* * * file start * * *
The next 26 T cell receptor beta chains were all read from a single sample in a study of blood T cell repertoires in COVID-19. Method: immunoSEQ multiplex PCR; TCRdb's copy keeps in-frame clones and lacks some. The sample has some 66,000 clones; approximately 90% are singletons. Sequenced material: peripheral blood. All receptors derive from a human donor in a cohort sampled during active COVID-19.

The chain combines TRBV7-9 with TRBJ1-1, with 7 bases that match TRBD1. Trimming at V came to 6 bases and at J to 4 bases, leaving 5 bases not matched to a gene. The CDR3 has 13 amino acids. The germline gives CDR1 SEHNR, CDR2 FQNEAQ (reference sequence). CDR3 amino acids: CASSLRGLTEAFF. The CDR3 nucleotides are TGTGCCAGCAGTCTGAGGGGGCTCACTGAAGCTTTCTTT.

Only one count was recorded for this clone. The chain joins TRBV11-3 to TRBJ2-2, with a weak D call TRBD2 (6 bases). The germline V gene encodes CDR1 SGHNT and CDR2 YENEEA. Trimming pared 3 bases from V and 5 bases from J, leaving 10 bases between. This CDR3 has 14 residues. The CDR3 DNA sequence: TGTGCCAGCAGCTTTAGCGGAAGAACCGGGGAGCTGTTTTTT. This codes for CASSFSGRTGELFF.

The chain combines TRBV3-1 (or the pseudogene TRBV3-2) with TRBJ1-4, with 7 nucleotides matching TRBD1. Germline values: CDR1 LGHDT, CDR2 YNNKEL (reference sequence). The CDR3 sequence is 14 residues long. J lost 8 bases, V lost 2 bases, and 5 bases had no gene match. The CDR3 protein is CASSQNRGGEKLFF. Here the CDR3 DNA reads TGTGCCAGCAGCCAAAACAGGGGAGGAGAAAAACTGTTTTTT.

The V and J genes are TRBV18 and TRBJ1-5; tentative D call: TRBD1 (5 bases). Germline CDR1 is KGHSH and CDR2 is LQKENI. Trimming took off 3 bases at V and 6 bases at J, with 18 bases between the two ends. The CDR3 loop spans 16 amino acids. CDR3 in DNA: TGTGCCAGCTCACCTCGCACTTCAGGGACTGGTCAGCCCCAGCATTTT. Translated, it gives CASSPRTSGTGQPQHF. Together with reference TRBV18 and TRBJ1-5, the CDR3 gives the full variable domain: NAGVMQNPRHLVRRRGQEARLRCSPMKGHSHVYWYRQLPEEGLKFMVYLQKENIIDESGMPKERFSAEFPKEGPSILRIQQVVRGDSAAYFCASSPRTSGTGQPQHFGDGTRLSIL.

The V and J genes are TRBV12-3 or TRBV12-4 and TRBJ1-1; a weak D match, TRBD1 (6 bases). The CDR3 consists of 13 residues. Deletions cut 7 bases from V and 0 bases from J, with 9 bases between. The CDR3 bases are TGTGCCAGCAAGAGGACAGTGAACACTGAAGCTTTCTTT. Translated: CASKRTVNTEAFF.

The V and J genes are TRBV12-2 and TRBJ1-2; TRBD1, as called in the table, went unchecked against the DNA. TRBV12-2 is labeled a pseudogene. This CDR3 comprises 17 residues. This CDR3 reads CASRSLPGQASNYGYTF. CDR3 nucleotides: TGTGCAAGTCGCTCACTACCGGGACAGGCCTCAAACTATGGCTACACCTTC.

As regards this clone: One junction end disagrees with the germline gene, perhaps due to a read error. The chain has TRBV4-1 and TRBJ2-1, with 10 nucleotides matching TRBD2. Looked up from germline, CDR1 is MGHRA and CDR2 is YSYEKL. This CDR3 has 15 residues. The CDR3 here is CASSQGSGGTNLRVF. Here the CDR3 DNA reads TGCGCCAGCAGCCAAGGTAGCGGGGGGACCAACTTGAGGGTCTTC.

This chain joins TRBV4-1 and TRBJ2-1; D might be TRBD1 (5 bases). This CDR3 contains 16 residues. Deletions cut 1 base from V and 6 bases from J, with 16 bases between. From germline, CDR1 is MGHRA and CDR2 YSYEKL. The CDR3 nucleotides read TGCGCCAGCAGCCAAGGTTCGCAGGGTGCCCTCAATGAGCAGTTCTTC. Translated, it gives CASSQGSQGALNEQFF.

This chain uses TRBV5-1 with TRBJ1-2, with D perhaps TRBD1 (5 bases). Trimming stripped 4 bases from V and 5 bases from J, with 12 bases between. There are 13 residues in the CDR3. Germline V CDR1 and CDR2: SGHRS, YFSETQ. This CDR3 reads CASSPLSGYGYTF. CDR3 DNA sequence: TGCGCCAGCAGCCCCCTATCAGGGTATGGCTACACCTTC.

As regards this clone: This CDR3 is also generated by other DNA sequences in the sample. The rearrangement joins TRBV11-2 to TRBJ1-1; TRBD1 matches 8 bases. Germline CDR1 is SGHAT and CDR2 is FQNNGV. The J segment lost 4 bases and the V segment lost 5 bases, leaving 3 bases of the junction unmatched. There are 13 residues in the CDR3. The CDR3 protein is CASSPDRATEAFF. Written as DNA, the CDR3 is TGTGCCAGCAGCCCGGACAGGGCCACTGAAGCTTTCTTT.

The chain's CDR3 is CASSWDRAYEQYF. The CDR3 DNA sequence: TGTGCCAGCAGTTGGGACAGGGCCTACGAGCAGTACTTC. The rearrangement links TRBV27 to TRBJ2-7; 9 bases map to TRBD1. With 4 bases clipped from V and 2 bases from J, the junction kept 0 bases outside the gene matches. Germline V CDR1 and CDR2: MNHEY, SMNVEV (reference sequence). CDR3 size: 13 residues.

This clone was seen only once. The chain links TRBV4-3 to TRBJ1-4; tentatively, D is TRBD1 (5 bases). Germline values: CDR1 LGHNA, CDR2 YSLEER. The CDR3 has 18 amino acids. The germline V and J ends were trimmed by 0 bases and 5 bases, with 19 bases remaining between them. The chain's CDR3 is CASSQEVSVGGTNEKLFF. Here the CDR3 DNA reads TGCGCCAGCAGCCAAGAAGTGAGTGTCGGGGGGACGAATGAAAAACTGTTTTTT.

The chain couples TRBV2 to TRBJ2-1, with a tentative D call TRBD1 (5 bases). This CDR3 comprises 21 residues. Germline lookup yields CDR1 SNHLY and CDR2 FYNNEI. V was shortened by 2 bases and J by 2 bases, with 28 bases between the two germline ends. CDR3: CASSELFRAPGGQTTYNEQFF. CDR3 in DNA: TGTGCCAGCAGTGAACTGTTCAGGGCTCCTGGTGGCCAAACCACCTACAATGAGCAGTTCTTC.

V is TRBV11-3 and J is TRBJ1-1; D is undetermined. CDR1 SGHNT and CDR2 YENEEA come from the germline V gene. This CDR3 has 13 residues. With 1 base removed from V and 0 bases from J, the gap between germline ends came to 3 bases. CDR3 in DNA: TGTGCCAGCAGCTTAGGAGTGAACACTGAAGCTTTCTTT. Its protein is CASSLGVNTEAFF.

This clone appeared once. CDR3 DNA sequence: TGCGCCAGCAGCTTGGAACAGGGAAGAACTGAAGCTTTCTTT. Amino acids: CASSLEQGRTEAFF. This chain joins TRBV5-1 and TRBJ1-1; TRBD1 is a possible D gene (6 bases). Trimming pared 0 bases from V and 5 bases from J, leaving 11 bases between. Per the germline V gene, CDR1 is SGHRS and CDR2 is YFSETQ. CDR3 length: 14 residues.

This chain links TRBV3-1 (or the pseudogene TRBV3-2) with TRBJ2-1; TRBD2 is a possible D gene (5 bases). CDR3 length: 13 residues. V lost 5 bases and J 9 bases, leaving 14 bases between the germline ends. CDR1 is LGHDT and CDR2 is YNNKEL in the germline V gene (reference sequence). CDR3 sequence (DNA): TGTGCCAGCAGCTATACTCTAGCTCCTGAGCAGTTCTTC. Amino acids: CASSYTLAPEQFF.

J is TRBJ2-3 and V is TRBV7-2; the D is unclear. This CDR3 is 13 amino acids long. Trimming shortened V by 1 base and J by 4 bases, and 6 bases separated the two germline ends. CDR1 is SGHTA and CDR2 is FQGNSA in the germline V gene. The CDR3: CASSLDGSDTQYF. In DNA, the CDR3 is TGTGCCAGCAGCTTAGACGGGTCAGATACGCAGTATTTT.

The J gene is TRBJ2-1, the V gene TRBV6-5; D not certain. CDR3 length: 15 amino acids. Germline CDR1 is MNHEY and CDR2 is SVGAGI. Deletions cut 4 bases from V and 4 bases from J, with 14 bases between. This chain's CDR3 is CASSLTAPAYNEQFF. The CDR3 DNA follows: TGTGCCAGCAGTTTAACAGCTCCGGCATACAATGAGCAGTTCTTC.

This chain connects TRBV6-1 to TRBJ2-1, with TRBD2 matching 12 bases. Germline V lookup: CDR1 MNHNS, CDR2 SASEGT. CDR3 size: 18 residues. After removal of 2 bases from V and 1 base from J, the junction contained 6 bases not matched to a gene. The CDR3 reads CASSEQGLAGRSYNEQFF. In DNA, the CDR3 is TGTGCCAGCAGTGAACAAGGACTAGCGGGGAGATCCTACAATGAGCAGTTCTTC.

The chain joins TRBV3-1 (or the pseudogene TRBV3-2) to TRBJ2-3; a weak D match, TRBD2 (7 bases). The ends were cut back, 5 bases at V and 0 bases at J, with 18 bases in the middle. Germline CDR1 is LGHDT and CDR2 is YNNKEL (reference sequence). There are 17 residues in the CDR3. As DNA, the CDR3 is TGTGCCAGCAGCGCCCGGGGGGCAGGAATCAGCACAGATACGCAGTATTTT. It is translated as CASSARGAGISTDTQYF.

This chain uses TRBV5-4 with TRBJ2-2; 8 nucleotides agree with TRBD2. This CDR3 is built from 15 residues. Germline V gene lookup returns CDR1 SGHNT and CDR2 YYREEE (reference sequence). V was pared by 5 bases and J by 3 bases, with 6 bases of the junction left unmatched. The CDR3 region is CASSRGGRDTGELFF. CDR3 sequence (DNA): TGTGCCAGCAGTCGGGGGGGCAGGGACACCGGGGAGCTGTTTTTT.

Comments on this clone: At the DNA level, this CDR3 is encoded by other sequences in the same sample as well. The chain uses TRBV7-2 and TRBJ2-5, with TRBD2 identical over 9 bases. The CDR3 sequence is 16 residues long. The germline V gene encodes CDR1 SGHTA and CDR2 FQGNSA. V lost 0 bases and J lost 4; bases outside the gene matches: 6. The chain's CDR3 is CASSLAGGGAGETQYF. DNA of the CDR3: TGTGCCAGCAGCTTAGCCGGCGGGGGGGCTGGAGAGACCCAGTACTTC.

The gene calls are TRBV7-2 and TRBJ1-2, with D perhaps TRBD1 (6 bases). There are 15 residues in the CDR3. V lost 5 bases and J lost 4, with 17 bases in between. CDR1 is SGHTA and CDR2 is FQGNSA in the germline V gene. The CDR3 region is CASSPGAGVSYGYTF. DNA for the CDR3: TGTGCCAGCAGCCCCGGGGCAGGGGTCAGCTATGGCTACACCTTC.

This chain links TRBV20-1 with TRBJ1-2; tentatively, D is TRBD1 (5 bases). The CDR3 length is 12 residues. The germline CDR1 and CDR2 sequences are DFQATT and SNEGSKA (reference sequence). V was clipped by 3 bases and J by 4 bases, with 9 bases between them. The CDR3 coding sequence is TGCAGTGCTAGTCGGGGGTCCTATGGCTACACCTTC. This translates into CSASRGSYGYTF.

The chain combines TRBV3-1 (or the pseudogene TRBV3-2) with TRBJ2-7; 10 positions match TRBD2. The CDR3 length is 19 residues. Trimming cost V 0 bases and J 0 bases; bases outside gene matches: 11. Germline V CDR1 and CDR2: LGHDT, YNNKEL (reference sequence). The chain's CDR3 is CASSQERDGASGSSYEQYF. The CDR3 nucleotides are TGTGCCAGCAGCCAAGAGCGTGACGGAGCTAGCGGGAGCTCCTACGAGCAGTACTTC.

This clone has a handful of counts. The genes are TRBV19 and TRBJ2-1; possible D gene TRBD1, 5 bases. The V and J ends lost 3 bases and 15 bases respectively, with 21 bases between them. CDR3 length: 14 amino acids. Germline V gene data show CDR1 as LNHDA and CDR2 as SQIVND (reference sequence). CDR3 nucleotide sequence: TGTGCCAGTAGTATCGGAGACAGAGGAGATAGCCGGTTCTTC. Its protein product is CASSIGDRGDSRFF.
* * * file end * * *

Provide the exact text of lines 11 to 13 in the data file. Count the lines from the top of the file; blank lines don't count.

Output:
As regards this clone: This CDR3 is also generated by other DNA sequences in the sample. The rearrangement joins TRBV11-2 to TRBJ1-1; TRBD1 matches 8 bases. Germline CDR1 is SGHAT and CDR2 is FQNNGV. The J segment lost 4 bases and the V segment lost 5 bases, leaving 3 bases of the junction unmatched. There are 13 residues in the CDR3. The CDR3 protein is CASSPDRATEAFF. Written as DNA, the CDR3 is TGTGCCAGCAGCCCGGACAGGGCCACTGAAGCTTTCTTT.

The chain's CDR3 is CASSWDRAYEQYF. The CDR3 DNA sequence: TGTGCCAGCAGTTGGGACAGGGCCTACGAGCAGTACTTC. The rearrangement links TRBV27 to TRBJ2-7; 9 bases map to TRBD1. With 4 bases clipped from V and 2 bases from J, the junction kept 0 bases outside the gene matches. Germline V CDR1 and CDR2: MNHEY, SMNVEV (reference sequence). CDR3 size: 13 residues.

This clone was seen only once. The chain links TRBV4-3 to TRBJ1-4; tentatively, D is TRBD1 (5 bases). Germline values: CDR1 LGHNA, CDR2 YSLEER. The CDR3 has 18 amino acids. The germline V and J ends were trimmed by 0 bases and 5 bases, with 19 bases remaining between them. The chain's CDR3 is CASSQEVSVGGTNEKLFF. Here the CDR3 DNA reads TGCGCCAGCAGCCAAGAAGTGAGTGTCGGGGGGACGAATGAAAAACTGTTTTTT.